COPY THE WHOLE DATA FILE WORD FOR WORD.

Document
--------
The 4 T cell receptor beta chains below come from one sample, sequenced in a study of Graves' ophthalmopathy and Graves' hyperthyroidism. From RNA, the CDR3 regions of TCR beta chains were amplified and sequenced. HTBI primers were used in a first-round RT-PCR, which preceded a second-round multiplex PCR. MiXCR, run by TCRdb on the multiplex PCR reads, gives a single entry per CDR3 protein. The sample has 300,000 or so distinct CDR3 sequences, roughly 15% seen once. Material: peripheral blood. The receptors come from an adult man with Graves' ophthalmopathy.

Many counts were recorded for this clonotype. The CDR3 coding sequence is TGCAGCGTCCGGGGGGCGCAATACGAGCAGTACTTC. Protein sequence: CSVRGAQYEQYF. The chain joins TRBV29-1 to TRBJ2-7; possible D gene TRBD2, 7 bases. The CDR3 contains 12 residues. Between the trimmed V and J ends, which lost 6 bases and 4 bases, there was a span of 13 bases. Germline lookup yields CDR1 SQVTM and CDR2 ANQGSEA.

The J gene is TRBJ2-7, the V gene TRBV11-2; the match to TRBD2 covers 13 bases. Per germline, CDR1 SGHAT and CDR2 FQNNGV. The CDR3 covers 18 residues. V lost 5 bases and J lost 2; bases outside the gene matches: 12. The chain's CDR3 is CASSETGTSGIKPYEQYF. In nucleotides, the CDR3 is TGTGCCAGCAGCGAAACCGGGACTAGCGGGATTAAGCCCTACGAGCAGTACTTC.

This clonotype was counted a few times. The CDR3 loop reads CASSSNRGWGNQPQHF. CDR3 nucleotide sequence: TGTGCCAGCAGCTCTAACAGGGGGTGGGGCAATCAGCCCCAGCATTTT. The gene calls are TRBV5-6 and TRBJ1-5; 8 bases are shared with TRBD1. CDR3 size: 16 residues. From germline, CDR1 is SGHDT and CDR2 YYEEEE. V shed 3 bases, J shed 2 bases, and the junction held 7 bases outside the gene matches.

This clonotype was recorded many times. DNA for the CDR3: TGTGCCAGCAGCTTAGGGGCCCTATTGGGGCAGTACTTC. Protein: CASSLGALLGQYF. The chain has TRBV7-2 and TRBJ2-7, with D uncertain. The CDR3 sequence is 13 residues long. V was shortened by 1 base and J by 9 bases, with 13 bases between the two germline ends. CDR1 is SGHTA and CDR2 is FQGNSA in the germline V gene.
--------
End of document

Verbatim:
The 4 T cell receptor beta chains below come from one sample, sequenced in a study of Graves' ophthalmopathy and Graves' hyperthyroidism. From RNA, the CDR3 regions of TCR beta chains were amplified and sequenced. HTBI primers were used in a first-round RT-PCR, which preceded a second-round multiplex PCR. MiXCR, run by TCRdb on the multiplex PCR reads, gives a single entry per CDR3 protein. The sample has 300,000 or so distinct CDR3 sequences, roughly 15% seen once. Material: peripheral blood. The receptors come from an adult man with Graves' ophthalmopathy.

Many counts were recorded for this clonotype. The CDR3 coding sequence is TGCAGCGTCCGGGGGGCGCAATACGAGCAGTACTTC. Protein sequence: CSVRGAQYEQYF. The chain joins TRBV29-1 to TRBJ2-7; possible D gene TRBD2, 7 bases. The CDR3 contains 12 residues. Between the trimmed V and J ends, which lost 6 bases and 4 bases, there was a span of 13 bases. Germline lookup yields CDR1 SQVTM and CDR2 ANQGSEA.

The J gene is TRBJ2-7, the V gene TRBV11-2; the match to TRBD2 covers 13 bases. Per germline, CDR1 SGHAT and CDR2 FQNNGV. The CDR3 covers 18 residues. V lost 5 bases and J lost 2; bases outside the gene matches: 12. The chain's CDR3 is CASSETGTSGIKPYEQYF. In nucleotides, the CDR3 is TGTGCCAGCAGCGAAACCGGGACTAGCGGGATTAAGCCCTACGAGCAGTACTTC.

This clonotype was counted a few times. The CDR3 loop reads CASSSNRGWGNQPQHF. CDR3 nucleotide sequence: TGTGCCAGCAGCTCTAACAGGGGGTGGGGCAATCAGCCCCAGCATTTT. The gene calls are TRBV5-6 and TRBJ1-5; 8 bases are shared with TRBD1. CDR3 size: 16 residues. From germline, CDR1 is SGHDT and CDR2 YYEEEE. V shed 3 bases, J shed 2 bases, and the junction held 7 bases outside the gene matches.

This clonotype was recorded many times. DNA for the CDR3: TGTGCCAGCAGCTTAGGGGCCCTATTGGGGCAGTACTTC. Protein: CASSLGALLGQYF. The chain has TRBV7-2 and TRBJ2-7, with D uncertain. The CDR3 sequence is 13 residues long. V was shortened by 1 base and J by 9 bases, with 13 bases between the two germline ends. CDR1 is SGHTA and CDR2 is FQGNSA in the germline V gene.